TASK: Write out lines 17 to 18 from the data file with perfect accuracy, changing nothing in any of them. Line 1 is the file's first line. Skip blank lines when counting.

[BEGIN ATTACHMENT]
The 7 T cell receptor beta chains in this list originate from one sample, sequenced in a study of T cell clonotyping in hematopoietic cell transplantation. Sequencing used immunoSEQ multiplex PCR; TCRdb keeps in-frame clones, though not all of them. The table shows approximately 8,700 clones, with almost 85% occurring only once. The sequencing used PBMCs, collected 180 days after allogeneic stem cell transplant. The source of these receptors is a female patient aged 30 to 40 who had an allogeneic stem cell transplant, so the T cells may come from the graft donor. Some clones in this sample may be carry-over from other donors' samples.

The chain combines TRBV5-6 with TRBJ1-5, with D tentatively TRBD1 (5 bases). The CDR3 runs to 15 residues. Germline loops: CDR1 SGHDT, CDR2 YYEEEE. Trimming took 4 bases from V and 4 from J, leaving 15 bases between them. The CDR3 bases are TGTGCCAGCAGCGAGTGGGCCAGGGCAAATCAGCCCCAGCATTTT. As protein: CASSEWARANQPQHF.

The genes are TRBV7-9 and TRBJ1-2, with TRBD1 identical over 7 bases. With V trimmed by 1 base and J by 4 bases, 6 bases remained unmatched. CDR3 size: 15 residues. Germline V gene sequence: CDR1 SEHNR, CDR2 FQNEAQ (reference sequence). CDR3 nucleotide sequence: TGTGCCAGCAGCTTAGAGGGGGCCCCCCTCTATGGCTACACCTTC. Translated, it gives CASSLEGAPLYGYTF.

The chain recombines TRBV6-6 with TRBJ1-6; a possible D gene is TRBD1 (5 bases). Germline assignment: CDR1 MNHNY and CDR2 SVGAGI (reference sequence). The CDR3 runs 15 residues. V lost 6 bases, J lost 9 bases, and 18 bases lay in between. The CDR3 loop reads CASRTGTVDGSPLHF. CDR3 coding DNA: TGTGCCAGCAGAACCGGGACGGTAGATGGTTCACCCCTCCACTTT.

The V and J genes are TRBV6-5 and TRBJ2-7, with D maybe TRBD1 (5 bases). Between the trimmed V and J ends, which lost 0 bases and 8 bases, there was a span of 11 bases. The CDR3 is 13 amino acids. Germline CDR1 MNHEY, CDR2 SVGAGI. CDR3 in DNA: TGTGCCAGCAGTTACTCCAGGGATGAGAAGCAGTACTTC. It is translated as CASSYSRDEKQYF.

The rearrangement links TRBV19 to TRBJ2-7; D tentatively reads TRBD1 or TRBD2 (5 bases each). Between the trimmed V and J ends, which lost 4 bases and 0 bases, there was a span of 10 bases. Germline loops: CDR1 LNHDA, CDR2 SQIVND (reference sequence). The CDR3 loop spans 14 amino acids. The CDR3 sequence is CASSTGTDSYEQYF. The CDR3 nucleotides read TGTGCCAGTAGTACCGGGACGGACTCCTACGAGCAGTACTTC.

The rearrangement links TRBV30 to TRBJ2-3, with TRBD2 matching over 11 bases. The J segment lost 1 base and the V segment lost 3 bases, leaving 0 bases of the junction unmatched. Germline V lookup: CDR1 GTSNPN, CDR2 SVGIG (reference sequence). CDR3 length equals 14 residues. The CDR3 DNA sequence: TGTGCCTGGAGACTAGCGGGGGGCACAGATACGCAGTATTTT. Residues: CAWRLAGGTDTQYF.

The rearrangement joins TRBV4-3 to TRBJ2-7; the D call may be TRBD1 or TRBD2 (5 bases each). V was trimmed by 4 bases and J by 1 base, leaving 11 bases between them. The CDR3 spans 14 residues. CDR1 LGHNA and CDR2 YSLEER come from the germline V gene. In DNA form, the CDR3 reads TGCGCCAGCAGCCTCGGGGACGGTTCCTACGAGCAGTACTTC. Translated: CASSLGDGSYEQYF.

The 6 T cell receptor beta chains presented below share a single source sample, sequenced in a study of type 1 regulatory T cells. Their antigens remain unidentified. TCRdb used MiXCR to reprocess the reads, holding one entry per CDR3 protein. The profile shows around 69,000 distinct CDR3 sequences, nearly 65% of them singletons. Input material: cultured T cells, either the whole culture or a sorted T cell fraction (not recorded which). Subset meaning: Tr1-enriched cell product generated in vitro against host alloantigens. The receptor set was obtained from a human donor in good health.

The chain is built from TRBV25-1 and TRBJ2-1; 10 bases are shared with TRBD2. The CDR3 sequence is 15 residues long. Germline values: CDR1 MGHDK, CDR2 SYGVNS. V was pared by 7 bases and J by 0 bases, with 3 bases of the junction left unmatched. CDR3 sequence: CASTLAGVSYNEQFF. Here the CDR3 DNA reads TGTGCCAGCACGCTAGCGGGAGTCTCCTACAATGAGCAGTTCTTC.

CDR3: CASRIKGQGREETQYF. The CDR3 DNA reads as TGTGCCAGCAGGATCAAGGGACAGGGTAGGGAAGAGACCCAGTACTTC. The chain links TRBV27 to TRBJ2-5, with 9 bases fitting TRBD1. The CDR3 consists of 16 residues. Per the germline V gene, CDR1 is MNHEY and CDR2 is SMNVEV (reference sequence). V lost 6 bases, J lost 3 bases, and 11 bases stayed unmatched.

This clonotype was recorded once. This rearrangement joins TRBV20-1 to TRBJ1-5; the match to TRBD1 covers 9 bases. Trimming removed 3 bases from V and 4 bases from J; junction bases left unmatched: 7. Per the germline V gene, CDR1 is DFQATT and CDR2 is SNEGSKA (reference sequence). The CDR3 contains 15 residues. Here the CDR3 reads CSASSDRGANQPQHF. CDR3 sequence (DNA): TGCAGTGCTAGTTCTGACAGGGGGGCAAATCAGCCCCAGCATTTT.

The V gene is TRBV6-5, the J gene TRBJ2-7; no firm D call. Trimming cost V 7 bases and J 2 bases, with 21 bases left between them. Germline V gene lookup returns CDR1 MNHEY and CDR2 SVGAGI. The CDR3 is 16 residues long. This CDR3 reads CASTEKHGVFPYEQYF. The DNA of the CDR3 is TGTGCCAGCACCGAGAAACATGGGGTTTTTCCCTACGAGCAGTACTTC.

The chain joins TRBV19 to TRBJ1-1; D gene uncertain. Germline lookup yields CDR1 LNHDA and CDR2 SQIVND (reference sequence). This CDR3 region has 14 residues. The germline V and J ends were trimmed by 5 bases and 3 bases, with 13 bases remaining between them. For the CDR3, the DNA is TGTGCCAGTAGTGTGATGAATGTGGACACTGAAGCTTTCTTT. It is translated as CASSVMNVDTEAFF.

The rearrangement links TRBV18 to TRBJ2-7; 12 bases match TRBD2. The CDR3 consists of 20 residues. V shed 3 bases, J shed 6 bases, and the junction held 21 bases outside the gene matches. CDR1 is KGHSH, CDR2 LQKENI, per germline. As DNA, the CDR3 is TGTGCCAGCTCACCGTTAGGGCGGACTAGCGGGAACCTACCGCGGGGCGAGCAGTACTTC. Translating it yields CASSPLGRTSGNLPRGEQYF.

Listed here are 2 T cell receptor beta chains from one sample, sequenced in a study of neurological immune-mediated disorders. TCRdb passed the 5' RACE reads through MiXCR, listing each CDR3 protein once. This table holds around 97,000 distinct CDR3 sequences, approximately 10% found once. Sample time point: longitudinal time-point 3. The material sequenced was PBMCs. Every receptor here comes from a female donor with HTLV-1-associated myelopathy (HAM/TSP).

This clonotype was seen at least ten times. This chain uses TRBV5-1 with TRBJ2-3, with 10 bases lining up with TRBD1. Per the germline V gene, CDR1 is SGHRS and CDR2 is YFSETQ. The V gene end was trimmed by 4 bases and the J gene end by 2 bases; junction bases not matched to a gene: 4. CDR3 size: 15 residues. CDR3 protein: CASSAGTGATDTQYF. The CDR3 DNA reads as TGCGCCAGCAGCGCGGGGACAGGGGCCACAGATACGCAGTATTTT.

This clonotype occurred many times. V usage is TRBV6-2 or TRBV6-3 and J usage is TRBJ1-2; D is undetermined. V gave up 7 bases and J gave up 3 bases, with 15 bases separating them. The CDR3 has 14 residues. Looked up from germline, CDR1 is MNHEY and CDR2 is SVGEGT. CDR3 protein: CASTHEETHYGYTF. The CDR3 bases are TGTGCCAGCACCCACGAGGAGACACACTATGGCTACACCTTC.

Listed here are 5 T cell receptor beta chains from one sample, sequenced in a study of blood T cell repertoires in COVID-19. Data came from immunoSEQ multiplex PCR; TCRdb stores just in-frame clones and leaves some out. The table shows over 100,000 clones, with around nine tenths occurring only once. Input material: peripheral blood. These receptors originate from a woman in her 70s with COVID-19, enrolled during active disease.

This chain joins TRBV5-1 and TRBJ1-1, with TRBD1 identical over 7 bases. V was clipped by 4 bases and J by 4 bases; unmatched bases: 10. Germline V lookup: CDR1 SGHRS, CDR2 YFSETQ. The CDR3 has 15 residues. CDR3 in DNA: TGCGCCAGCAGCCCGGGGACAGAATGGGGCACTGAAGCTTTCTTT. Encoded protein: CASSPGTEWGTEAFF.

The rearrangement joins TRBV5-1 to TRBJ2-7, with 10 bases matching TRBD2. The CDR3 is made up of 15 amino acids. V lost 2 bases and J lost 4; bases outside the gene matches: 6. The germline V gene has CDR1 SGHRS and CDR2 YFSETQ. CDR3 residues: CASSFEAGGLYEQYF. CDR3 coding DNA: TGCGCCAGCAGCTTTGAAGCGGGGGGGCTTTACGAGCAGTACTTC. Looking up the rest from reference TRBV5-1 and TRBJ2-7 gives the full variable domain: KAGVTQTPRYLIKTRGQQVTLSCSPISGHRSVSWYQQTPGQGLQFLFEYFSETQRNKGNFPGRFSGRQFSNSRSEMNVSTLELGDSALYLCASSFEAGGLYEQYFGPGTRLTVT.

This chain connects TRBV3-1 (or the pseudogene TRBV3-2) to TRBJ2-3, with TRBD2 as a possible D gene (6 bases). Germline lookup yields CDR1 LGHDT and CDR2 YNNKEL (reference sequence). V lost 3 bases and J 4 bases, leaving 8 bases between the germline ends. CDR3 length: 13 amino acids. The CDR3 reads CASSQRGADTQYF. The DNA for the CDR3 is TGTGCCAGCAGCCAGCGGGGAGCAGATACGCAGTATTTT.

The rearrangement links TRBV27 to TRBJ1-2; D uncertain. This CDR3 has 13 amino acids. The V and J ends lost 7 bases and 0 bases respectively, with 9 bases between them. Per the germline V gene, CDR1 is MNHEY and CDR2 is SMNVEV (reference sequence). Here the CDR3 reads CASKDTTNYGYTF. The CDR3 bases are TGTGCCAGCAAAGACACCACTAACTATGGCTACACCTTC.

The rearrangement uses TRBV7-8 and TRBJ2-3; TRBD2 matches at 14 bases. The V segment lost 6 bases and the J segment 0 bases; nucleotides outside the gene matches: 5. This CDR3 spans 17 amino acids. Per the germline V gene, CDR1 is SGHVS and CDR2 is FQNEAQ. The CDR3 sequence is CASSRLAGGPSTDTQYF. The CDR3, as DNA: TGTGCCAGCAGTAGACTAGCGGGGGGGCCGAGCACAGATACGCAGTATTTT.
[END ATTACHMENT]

This clonotype was seen at least ten times. This chain uses TRBV5-1 with TRBJ2-3, with 10 bases lining up with TRBD1. Per the germline V gene, CDR1 is SGHRS and CDR2 is YFSETQ. The V gene end was trimmed by 4 bases and the J gene end by 2 bases; junction bases not matched to a gene: 4. CDR3 size: 15 residues. CDR3 protein: CASSAGTGATDTQYF. The CDR3 DNA reads as TGCGCCAGCAGCGCGGGGACAGGGGCCACAGATACGCAGTATTTT.

This clonotype occurred many times. V usage is TRBV6-2 or TRBV6-3 and J usage is TRBJ1-2; D is undetermined. V gave up 7 bases and J gave up 3 bases, with 15 bases separating them. The CDR3 has 14 residues. Looked up from germline, CDR1 is MNHEY and CDR2 is SVGEGT. CDR3 protein: CASTHEETHYGYTF. The CDR3 bases are TGTGCCAGCACCCACGAGGAGACACACTATGGCTACACCTTC.